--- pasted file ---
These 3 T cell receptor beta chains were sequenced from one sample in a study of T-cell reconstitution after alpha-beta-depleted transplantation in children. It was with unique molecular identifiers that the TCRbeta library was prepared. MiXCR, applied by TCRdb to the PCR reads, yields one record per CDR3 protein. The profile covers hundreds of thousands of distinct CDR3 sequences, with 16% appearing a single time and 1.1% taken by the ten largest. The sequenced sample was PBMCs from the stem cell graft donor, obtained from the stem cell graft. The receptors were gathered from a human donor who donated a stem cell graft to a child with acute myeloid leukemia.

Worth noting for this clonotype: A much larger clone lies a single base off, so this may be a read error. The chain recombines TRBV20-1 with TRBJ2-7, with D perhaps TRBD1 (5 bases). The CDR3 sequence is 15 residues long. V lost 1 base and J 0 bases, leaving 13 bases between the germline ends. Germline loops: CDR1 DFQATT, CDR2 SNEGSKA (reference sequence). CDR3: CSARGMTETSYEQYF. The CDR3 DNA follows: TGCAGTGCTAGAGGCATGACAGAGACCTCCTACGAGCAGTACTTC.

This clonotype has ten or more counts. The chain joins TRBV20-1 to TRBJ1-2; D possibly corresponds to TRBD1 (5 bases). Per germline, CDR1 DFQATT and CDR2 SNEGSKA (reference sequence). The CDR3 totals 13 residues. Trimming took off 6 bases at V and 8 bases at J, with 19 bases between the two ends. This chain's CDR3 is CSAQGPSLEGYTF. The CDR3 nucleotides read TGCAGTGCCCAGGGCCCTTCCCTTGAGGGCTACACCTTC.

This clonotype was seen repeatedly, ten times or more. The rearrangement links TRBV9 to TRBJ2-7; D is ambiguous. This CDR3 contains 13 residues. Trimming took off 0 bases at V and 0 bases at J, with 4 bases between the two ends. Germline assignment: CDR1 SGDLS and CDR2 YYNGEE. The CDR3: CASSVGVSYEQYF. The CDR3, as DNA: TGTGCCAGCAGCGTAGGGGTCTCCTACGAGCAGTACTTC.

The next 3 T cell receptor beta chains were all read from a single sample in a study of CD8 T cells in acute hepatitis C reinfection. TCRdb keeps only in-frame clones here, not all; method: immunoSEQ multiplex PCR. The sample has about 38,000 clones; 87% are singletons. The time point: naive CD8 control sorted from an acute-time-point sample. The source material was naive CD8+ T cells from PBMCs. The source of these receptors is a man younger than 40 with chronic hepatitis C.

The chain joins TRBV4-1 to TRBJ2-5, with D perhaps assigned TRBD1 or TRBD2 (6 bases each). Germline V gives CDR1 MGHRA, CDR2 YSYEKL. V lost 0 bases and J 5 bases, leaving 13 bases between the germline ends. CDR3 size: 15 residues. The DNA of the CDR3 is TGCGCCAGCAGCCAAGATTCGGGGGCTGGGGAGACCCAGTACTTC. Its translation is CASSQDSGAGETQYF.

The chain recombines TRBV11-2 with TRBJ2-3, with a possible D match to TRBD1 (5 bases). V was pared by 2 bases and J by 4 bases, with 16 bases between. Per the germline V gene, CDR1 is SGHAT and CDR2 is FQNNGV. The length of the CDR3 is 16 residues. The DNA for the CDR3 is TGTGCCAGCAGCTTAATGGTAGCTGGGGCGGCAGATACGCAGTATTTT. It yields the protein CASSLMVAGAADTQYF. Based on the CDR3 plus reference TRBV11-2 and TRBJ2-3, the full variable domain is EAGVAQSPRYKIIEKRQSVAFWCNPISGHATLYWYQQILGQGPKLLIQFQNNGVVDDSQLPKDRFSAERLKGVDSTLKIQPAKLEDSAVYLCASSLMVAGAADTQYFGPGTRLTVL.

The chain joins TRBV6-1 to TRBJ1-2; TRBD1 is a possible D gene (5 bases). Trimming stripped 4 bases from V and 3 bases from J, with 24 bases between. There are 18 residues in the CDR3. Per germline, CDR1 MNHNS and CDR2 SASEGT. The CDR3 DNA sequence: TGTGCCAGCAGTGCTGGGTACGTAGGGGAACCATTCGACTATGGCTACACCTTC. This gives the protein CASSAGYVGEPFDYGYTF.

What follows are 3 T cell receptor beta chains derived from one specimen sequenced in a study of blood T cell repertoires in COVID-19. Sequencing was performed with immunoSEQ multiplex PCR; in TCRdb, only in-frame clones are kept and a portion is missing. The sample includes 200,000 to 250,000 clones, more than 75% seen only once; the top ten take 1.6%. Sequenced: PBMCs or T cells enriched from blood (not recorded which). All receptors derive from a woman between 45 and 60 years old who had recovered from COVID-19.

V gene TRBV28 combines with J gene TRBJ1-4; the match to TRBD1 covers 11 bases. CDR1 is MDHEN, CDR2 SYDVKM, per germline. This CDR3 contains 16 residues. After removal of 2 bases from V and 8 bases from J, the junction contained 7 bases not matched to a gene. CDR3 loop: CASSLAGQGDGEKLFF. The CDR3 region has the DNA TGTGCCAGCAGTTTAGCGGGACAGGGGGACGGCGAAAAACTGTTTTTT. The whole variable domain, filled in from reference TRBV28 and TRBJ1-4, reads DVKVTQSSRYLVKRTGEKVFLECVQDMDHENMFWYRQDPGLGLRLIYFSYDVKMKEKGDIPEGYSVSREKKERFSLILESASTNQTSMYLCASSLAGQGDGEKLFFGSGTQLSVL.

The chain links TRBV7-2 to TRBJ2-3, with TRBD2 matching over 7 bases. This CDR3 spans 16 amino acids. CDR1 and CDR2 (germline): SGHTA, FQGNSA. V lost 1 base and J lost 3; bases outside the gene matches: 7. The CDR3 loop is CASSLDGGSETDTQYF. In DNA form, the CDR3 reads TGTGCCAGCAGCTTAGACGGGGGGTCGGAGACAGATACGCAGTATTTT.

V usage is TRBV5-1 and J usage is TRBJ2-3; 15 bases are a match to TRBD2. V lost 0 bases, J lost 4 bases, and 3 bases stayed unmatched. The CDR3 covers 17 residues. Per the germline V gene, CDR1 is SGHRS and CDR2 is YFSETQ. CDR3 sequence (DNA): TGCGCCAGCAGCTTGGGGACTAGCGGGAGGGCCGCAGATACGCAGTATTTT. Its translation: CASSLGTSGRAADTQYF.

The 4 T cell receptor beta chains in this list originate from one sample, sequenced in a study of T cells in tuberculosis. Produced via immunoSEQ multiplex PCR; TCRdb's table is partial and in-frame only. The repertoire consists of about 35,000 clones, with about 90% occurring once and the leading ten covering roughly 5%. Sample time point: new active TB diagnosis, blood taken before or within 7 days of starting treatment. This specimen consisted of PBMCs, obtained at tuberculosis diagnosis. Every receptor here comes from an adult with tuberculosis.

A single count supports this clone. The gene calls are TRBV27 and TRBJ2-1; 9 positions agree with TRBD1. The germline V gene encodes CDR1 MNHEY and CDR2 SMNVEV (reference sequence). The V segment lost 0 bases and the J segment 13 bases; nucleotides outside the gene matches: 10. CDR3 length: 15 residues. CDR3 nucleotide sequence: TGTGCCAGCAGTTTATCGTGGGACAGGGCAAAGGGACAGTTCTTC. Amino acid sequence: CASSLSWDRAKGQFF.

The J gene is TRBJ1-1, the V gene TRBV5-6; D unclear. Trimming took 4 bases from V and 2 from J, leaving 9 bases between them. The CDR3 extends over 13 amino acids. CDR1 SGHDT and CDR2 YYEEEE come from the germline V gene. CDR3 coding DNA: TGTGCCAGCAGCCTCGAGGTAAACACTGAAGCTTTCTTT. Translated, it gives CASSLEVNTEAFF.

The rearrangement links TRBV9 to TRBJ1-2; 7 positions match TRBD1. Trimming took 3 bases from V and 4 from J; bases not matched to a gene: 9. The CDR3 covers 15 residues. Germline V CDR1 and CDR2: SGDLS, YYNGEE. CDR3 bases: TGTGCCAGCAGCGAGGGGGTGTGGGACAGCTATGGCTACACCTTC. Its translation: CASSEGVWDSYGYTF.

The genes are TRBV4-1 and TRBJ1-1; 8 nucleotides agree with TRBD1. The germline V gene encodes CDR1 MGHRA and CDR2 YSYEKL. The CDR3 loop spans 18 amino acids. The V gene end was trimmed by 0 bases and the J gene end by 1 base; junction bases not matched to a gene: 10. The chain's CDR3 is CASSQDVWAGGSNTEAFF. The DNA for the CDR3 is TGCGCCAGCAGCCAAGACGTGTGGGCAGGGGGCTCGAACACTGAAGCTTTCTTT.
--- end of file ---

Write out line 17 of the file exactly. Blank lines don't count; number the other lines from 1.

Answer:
The genes are TRBV4-1 and TRBJ1-1; 8 nucleotides agree with TRBD1. The germline V gene encodes CDR1 MGHRA and CDR2 YSYEKL. The CDR3 loop spans 18 amino acids. The V gene end was trimmed by 0 bases and the J gene end by 1 base; junction bases not matched to a gene: 10. The chain's CDR3 is CASSQDVWAGGSNTEAFF. The DNA for the CDR3 is TGCGCCAGCAGCCAAGACGTGTGGGCAGGGGGCTCGAACACTGAAGCTTTCTTT.